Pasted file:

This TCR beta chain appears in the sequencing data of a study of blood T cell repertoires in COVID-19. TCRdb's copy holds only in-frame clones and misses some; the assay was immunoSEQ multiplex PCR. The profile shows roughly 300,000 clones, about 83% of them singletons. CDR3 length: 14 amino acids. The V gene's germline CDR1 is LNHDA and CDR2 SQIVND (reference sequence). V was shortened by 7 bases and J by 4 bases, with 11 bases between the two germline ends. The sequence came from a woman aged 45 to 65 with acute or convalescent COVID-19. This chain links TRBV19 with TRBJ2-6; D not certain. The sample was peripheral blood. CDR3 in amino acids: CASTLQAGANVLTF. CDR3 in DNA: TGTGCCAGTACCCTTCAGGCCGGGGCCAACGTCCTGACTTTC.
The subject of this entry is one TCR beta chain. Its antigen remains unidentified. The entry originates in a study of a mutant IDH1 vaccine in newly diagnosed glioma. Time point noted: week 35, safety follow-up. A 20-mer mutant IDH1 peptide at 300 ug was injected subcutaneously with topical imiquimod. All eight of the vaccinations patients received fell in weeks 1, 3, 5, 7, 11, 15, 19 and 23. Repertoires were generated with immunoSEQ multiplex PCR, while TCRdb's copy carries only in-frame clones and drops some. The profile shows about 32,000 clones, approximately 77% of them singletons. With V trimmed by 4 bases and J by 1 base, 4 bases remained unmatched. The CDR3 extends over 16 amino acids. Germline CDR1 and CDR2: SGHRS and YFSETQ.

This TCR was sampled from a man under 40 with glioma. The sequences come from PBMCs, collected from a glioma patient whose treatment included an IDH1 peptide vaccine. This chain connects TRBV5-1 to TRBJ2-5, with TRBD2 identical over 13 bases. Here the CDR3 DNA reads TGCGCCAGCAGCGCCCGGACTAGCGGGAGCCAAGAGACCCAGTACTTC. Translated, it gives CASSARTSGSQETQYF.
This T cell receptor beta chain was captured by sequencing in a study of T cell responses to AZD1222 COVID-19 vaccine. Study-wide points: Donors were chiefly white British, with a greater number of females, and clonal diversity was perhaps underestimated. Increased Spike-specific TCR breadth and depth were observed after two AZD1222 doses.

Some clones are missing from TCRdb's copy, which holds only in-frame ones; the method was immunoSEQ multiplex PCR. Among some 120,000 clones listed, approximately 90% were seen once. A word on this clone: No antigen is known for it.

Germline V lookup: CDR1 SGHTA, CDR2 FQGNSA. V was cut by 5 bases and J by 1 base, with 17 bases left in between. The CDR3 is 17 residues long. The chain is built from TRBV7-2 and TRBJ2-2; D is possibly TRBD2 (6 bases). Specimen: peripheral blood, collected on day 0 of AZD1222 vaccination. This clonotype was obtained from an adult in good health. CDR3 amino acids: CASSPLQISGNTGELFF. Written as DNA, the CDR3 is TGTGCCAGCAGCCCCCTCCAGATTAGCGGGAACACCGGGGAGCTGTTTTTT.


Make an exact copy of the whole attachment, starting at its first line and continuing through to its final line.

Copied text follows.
This TCR beta chain appears in the sequencing data of a study of blood T cell repertoires in COVID-19. TCRdb's copy holds only in-frame clones and misses some; the assay was immunoSEQ multiplex PCR. The profile shows roughly 300,000 clones, about 83% of them singletons. CDR3 length: 14 amino acids. The V gene's germline CDR1 is LNHDA and CDR2 SQIVND (reference sequence). V was shortened by 7 bases and J by 4 bases, with 11 bases between the two germline ends. The sequence came from a woman aged 45 to 65 with acute or convalescent COVID-19. This chain links TRBV19 with TRBJ2-6; D not certain. The sample was peripheral blood. CDR3 in amino acids: CASTLQAGANVLTF. CDR3 in DNA: TGTGCCAGTACCCTTCAGGCCGGGGCCAACGTCCTGACTTTC.
The subject of this entry is one TCR beta chain. Its antigen remains unidentified. The entry originates in a study of a mutant IDH1 vaccine in newly diagnosed glioma. Time point noted: week 35, safety follow-up. A 20-mer mutant IDH1 peptide at 300 ug was injected subcutaneously with topical imiquimod. All eight of the vaccinations patients received fell in weeks 1, 3, 5, 7, 11, 15, 19 and 23. Repertoires were generated with immunoSEQ multiplex PCR, while TCRdb's copy carries only in-frame clones and drops some. The profile shows about 32,000 clones, approximately 77% of them singletons. With V trimmed by 4 bases and J by 1 base, 4 bases remained unmatched. The CDR3 extends over 16 amino acids. Germline CDR1 and CDR2: SGHRS and YFSETQ.

This TCR was sampled from a man under 40 with glioma. The sequences come from PBMCs, collected from a glioma patient whose treatment included an IDH1 peptide vaccine. This chain connects TRBV5-1 to TRBJ2-5, with TRBD2 identical over 13 bases. Here the CDR3 DNA reads TGCGCCAGCAGCGCCCGGACTAGCGGGAGCCAAGAGACCCAGTACTTC. Translated, it gives CASSARTSGSQETQYF.
This T cell receptor beta chain was captured by sequencing in a study of T cell responses to AZD1222 COVID-19 vaccine. Study-wide points: Donors were chiefly white British, with a greater number of females, and clonal diversity was perhaps underestimated. Increased Spike-specific TCR breadth and depth were observed after two AZD1222 doses.

Some clones are missing from TCRdb's copy, which holds only in-frame ones; the method was immunoSEQ multiplex PCR. Among some 120,000 clones listed, approximately 90% were seen once. A word on this clone: No antigen is known for it.

Germline V lookup: CDR1 SGHTA, CDR2 FQGNSA. V was cut by 5 bases and J by 1 base, with 17 bases left in between. The CDR3 is 17 residues long. The chain is built from TRBV7-2 and TRBJ2-2; D is possibly TRBD2 (6 bases). Specimen: peripheral blood, collected on day 0 of AZD1222 vaccination. This clonotype was obtained from an adult in good health. CDR3 amino acids: CASSPLQISGNTGELFF. Written as DNA, the CDR3 is TGTGCCAGCAGCCCCCTCCAGATTAGCGGGAACACCGGGGAGCTGTTTTTT.